The EPA's interpretation would undermine the purpose of Section 21 by permitting it to deny even a petition that successfully identifies an unreasonable risk of harm to health or the environment under a single condition of use simply because the petition does not also address all other conditions of use. The EPA would be permitted not to act despite knowledge of an unreasonable risk of harm, while simultaneously inoculating itself from judicial review of its refusal to act because of the petition's supposed deficiency. That a known unreasonable risk of harm could be ignored by the EPA is contrary to the TSCA's very purpose, as well as the statute's express command that the EPA "shall" promulgate regulations when "an" unreasonable risk is found. See 15 U.S.C. § 2605(a). See also Rollins Env. Servs. (FS), Inc. v. St. James Parish , 775 F.2d 627, 632 (5th Cir. 1985) ("The overall purpose of the Toxic Substances Control Act was to set in place a comprehensive, national scheme to protect humans and the environment from the dangers of toxic substances.").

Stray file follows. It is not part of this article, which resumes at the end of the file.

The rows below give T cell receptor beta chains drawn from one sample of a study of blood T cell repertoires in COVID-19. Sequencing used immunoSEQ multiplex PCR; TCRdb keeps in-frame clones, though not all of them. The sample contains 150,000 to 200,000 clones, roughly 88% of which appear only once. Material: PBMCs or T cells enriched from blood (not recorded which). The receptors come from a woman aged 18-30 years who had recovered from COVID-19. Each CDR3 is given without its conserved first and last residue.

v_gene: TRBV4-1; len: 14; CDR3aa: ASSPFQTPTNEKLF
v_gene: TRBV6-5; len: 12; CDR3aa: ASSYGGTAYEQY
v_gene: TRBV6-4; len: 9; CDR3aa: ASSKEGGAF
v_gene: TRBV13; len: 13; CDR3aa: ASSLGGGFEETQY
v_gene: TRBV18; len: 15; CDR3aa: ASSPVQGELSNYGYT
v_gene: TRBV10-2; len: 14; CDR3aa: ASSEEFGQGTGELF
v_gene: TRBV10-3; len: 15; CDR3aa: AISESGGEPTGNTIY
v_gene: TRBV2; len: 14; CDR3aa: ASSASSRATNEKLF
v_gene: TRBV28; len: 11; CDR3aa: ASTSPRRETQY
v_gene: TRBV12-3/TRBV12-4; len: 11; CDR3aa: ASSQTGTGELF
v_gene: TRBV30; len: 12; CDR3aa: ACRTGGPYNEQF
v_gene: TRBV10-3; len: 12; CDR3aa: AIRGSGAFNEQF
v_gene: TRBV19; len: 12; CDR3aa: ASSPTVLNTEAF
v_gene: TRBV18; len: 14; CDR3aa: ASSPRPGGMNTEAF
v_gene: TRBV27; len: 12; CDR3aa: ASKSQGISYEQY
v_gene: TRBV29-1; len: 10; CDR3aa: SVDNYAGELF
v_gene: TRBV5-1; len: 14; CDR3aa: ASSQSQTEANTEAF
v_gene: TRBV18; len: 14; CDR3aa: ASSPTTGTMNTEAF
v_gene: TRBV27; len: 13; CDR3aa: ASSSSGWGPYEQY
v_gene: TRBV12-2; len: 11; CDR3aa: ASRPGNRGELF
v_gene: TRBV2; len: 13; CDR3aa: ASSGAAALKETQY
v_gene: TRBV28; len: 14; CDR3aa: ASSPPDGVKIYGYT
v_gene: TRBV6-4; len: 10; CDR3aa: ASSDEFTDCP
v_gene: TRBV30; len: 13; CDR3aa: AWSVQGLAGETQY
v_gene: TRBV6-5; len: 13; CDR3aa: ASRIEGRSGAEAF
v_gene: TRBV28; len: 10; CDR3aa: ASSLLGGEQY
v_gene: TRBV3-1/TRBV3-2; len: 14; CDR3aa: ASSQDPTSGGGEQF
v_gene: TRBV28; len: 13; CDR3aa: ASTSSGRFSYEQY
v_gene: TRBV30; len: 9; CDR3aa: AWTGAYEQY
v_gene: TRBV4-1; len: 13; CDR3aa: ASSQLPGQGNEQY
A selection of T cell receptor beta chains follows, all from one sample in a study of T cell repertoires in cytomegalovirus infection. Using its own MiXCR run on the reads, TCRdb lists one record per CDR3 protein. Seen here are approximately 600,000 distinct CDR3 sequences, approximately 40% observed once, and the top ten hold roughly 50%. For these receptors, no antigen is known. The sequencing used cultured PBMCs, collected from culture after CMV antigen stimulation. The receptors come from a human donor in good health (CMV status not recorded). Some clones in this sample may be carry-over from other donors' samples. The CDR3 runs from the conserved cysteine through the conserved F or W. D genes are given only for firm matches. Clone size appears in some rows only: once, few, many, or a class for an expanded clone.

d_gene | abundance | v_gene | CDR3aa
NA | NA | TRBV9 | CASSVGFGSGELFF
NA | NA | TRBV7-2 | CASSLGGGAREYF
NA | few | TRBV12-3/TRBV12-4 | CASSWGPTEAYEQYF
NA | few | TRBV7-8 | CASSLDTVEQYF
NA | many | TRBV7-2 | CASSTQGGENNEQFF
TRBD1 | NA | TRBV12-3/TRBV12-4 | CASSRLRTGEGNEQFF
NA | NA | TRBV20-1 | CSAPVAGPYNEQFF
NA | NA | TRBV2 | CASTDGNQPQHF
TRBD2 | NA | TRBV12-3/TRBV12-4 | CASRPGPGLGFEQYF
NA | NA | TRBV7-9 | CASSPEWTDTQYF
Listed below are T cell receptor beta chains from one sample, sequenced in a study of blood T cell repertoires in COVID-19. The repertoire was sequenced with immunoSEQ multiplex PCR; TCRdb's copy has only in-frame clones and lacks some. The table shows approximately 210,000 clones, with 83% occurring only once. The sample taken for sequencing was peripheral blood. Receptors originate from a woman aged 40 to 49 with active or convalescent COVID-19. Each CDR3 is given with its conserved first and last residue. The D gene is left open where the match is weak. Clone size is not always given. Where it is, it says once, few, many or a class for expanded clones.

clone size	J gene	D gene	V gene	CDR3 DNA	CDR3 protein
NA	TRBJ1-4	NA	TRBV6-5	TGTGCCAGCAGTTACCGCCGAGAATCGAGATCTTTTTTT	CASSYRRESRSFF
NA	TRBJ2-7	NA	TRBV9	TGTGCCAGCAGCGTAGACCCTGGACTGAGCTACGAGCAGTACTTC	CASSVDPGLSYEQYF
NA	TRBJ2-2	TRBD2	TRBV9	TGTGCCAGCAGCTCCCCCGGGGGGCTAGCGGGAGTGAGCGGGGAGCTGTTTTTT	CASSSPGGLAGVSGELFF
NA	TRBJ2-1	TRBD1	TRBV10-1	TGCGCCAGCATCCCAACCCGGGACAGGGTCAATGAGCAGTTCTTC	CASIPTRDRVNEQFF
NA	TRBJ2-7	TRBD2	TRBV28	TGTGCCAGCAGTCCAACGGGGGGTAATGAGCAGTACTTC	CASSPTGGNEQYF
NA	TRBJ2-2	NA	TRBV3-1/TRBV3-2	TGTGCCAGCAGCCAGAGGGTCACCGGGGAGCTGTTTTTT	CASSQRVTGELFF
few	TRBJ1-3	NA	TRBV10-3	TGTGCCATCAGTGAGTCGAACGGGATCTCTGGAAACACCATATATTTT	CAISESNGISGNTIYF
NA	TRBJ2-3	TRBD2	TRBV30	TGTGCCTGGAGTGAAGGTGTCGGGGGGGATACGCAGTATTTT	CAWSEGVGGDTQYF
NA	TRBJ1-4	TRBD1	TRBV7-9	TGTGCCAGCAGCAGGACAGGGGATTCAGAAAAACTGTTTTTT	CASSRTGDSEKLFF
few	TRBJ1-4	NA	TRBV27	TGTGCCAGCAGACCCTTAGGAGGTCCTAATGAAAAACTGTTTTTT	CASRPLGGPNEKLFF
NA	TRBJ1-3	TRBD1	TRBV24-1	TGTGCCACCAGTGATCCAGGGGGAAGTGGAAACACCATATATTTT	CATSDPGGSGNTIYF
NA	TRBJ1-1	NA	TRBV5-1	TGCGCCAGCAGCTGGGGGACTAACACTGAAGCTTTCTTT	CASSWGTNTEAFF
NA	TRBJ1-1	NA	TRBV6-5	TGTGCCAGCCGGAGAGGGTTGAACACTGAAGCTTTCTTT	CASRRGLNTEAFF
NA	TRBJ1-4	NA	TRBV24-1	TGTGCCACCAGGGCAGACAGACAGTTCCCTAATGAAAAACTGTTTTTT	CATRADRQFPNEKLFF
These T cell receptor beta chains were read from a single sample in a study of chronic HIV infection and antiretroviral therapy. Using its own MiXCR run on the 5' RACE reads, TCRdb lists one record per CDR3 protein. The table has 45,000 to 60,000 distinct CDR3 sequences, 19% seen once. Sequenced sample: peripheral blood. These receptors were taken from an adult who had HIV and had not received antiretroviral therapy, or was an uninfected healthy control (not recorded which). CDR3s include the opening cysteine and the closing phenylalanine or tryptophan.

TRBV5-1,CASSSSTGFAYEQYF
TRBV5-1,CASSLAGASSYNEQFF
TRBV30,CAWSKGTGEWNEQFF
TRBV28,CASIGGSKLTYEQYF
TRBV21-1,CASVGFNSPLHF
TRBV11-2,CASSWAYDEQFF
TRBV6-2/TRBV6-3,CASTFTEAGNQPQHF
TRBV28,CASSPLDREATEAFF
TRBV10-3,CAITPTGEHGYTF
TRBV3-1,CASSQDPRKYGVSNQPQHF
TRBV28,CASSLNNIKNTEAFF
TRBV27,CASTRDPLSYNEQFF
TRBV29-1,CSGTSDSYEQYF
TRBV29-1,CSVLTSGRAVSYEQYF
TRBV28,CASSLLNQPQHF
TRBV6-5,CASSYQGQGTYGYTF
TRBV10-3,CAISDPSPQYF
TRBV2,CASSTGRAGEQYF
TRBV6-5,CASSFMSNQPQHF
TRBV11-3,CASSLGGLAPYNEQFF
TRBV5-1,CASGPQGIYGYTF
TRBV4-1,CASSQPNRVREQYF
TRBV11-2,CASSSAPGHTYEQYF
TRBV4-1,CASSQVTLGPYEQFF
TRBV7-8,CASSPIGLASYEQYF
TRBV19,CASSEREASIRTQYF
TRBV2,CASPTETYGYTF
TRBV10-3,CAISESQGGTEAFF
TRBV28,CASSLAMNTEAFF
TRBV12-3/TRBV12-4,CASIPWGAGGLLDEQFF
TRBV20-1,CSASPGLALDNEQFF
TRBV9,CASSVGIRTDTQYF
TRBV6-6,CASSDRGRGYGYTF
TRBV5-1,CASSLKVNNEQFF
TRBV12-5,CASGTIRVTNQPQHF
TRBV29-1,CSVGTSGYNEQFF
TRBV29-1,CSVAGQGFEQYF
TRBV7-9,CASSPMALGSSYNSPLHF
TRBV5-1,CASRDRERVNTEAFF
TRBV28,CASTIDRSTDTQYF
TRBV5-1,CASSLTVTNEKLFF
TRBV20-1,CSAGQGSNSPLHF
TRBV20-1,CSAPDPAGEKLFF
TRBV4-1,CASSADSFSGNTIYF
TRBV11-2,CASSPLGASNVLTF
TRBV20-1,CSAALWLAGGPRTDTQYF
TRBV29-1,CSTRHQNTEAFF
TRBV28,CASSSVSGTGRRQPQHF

Further, the EPA's interpretation creates a disparity between citizen petitions and manufacturer requests. Under the EPA's published rules, a manufacturer's request for a Section 6(b) risk evaluation may be limited to only those particular conditions of use of interest to the manufacturer. See 40 C.F.R. § 702.37(b)(4). The EPA recognized that requiring manufacturers to address all conditions of use would "create a disincentive to submit requests for risk evaluation." See 82 Fed. Reg. at 33735–36. It also recognized that "manufacturers are not always privy to every downstream use [of a chemical substance]" and that it would be "very difficult [for manufacturers] to obtain all the required information" for a compliant request identifying all conditions of use. Id. Requiring citizen petitioners to carry a burden that the EPA deemed was far too high for manufacturers would clearly create a disincentive to making such requests. Citizen petitioners are likely to have less financial wherewithal and resources than manufacturers. There is no indication Congress intended citizens to encounter a burden not presented to manufacturers. Discouraging citizen petitions would undermine the availability of this "unusually powerful procedure[ ] for citizens to force EPA's hand." Trumpeter , 774 F.3d at 1039.